Bodies of Knowledge
Fall 2014, Winter 2015 and Spring 2015 quarters
The human body has long been a natural locus of study, interpretation and storytelling. Corporeal existence has been conceptualized and experienced in radically different ways across time and across cultures, conceived as an irreducible whole by some and as an amalgam of separate systems or individual elements by others. How has our philosophical and biological conception of the body changed over time? How is the body used to find or express meaning? What is the relationship of the body to the mind and the soul?
In this program, we will explore the nature and essence of the body and reflect on the experience of being human. Knowledge about the body and our lived experiences within our bodies has been created from the culturally distinct perspectives of biologists, social scientists, artists, philosophers and storytellers. We will read philosophical and historical texts and closely analyze some of the ideas that have helped shape our conception of the body. We will study the genetic development and biological function of the body, carrying out experiments in the laboratory to get a direct sense of the process of scientific investigation. Finally, we will read novels and look at visual images as other ways of engaging with the body, particularly the physical manifestation and representation of emotion. Throughout our inquiry, we will ask how we have come to know what we claim to know.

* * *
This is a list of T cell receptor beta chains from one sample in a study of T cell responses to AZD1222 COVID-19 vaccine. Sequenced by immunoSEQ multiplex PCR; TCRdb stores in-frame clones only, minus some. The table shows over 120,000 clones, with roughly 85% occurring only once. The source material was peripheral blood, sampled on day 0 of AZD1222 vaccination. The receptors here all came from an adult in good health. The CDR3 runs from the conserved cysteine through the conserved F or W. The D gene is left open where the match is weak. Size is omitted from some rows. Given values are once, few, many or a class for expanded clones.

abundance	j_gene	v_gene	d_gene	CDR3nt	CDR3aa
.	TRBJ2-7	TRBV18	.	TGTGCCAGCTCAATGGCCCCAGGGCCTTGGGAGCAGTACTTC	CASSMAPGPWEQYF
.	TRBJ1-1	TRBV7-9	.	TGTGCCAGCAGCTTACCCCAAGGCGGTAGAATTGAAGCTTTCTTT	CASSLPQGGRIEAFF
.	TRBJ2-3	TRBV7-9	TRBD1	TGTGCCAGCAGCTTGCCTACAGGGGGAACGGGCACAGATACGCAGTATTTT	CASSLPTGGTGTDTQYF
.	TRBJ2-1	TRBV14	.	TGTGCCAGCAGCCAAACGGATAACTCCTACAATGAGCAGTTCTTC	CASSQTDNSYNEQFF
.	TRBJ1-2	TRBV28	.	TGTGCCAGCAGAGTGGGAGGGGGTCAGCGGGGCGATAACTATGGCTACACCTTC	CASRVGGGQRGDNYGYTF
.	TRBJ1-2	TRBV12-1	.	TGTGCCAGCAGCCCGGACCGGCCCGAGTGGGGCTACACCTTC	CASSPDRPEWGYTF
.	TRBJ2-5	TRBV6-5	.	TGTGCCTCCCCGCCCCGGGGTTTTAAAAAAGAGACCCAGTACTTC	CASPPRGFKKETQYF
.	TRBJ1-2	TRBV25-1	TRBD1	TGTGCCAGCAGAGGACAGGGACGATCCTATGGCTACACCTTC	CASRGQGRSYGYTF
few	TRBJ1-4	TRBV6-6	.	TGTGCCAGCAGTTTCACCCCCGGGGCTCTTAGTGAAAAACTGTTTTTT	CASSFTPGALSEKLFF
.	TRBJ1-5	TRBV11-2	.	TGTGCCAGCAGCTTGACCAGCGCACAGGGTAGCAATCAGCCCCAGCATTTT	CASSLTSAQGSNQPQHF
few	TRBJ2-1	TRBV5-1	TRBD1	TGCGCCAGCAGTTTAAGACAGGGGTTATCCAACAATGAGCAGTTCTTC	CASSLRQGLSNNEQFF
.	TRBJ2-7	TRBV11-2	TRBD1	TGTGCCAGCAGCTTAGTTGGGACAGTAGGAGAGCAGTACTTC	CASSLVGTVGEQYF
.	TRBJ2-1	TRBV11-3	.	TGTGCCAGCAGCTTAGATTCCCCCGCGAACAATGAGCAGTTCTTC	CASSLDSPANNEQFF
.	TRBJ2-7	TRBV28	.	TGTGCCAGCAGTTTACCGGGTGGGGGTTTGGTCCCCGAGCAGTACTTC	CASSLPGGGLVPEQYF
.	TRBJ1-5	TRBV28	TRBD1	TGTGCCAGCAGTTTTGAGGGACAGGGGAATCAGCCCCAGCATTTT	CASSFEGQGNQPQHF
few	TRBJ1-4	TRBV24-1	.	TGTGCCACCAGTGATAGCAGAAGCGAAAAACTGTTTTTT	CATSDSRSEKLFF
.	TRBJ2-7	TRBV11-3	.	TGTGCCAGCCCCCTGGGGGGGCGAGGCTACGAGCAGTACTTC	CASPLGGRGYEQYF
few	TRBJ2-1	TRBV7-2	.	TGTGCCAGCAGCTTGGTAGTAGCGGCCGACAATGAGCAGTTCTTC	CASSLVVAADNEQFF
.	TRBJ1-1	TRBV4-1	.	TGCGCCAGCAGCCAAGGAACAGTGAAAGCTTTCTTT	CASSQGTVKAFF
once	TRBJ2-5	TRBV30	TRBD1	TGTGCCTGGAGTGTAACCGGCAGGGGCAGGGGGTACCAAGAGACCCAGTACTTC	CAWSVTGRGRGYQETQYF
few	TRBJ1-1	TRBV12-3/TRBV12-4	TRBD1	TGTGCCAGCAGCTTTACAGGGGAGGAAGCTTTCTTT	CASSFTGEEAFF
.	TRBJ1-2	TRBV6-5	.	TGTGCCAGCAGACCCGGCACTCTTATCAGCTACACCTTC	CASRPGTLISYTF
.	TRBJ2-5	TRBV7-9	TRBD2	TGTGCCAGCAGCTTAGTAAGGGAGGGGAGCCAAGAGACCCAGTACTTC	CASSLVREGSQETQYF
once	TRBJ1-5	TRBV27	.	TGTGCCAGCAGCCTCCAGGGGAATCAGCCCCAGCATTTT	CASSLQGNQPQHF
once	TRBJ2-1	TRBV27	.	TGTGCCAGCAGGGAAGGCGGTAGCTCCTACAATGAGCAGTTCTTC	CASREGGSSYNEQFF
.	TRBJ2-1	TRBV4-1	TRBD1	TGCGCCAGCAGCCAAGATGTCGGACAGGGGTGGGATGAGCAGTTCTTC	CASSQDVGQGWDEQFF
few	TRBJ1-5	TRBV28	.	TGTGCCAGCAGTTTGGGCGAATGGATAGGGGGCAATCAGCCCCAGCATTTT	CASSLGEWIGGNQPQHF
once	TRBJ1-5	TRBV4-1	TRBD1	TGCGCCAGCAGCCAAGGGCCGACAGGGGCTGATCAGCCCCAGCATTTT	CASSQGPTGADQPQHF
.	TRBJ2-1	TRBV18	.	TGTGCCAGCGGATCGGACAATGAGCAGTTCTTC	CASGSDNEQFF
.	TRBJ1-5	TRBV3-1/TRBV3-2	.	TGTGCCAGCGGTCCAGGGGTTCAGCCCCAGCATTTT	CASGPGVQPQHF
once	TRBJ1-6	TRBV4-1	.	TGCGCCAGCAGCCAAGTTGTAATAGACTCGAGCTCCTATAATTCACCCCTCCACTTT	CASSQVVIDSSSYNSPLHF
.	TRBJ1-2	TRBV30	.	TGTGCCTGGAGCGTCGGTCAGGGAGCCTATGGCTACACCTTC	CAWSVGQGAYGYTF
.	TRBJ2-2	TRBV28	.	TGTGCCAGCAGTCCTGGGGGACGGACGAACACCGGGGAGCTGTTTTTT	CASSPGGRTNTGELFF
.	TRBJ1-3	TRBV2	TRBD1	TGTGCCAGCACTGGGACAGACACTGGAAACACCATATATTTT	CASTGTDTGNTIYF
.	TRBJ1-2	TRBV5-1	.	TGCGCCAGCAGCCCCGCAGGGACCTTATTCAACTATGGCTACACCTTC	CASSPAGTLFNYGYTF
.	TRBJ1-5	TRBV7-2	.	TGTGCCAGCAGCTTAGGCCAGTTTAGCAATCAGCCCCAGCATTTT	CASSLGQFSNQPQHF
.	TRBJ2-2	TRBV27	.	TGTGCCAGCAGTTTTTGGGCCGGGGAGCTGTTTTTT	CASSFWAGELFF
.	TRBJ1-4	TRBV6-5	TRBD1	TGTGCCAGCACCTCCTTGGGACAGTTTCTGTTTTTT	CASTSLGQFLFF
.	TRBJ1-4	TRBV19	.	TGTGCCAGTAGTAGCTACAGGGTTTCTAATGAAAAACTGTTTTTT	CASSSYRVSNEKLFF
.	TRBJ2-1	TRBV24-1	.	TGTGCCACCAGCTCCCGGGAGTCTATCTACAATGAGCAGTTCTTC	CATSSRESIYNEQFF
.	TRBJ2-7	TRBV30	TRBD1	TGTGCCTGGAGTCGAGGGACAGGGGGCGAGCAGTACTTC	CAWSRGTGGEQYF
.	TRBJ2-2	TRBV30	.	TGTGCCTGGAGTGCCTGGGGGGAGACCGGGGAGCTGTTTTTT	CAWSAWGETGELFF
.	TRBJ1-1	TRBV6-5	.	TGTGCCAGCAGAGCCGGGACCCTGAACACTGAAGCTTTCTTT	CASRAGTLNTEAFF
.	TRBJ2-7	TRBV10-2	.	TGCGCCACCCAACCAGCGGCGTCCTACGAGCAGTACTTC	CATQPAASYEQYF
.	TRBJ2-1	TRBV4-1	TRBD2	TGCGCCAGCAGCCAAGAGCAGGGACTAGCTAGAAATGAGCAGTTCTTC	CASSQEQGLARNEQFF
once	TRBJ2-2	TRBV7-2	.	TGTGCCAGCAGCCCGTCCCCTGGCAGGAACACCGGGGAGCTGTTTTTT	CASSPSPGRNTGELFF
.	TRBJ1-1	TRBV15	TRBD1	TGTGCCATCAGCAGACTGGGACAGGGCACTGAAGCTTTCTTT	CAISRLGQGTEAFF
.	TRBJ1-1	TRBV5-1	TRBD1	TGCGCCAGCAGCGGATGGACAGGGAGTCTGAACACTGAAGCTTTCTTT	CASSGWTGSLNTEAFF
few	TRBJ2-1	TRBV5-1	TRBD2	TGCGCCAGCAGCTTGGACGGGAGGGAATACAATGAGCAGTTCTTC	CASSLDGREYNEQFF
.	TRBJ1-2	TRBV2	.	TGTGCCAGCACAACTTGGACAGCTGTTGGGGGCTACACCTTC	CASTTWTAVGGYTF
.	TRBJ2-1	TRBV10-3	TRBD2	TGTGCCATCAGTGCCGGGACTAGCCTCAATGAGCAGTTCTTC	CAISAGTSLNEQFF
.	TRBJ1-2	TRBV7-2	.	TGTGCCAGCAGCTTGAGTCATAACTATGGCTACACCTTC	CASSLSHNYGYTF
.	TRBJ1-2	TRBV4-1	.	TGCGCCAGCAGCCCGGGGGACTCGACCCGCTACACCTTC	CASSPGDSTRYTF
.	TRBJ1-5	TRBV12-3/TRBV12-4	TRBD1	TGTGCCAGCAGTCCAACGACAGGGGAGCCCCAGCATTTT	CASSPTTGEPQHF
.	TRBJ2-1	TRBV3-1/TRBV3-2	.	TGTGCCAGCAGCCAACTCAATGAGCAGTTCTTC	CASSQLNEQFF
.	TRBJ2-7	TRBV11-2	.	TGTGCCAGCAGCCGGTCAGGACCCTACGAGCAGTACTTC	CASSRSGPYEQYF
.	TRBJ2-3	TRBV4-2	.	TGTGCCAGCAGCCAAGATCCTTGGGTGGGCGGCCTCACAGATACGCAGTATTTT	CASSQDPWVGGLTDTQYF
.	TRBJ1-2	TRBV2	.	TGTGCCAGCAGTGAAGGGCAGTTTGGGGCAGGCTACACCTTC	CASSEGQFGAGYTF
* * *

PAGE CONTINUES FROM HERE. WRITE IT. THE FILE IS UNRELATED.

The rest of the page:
Our investigations will follow a particular progression. In fall quarter, we will consider the body: the history of the conception of the body, images of the body, evolution of the body, the body as the site of meaning-making and genetic approaches to deciphering the development of the human organism. In winter quarter, we will examine aspects of the mind: the Cartesian dualism, the functional organization of the brain, processes of cognition, measuring intelligence, use of language and the importance of emotions. In spring quarter, we will explore the notion of the soul: death and burial rituals in different cultures, philosophical and literary investigations of the soul, ethics, beauty and religion. The program will use regular writing assignments, including essays and papers, to strengthen and deepen analytical thinking skills. We anticipate reading such authors as Michel Foucault, Rene Descartes, Martha Nussbaum, Thomas Kuhn, Oliver Sacks, Antonio Damasio, Clifford Geertz, Gregory Bateson, Paul Rabinow, Joao Biehl, Emily Martin, Virginia Woolf, Robert Musil, Kazuo Ishiguro and Jeffrey Eugenides.
Fields of Study
Preparatory for studies or careers in
Location and Schedule
Offered during: Day